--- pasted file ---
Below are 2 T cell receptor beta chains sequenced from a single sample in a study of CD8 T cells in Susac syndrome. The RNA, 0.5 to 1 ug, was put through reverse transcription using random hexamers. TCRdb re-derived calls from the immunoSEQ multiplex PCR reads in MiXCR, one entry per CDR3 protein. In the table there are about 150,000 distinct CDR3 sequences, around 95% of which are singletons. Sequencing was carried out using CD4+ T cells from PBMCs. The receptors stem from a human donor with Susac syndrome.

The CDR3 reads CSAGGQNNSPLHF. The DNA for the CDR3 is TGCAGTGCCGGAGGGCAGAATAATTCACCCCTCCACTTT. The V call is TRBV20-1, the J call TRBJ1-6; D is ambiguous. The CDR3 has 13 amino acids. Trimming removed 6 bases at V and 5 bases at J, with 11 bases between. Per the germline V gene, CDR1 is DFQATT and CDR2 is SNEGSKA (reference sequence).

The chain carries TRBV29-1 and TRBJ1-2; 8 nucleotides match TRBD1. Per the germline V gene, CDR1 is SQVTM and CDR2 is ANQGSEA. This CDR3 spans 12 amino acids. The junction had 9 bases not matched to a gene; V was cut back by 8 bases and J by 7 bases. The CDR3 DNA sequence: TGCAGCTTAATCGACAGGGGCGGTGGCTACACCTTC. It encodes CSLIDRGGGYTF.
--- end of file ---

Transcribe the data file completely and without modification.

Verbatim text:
Below are 2 T cell receptor beta chains sequenced from a single sample in a study of CD8 T cells in Susac syndrome. The RNA, 0.5 to 1 ug, was put through reverse transcription using random hexamers. TCRdb re-derived calls from the immunoSEQ multiplex PCR reads in MiXCR, one entry per CDR3 protein. In the table there are about 150,000 distinct CDR3 sequences, around 95% of which are singletons. Sequencing was carried out using CD4+ T cells from PBMCs. The receptors stem from a human donor with Susac syndrome.

The CDR3 reads CSAGGQNNSPLHF. The DNA for the CDR3 is TGCAGTGCCGGAGGGCAGAATAATTCACCCCTCCACTTT. The V call is TRBV20-1, the J call TRBJ1-6; D is ambiguous. The CDR3 has 13 amino acids. Trimming removed 6 bases at V and 5 bases at J, with 11 bases between. Per the germline V gene, CDR1 is DFQATT and CDR2 is SNEGSKA (reference sequence).

The chain carries TRBV29-1 and TRBJ1-2; 8 nucleotides match TRBD1. Per the germline V gene, CDR1 is SQVTM and CDR2 is ANQGSEA. This CDR3 spans 12 amino acids. The junction had 9 bases not matched to a gene; V was cut back by 8 bases and J by 7 bases. The CDR3 DNA sequence: TGCAGCTTAATCGACAGGGGCGGTGGCTACACCTTC. It encodes CSLIDRGGGYTF.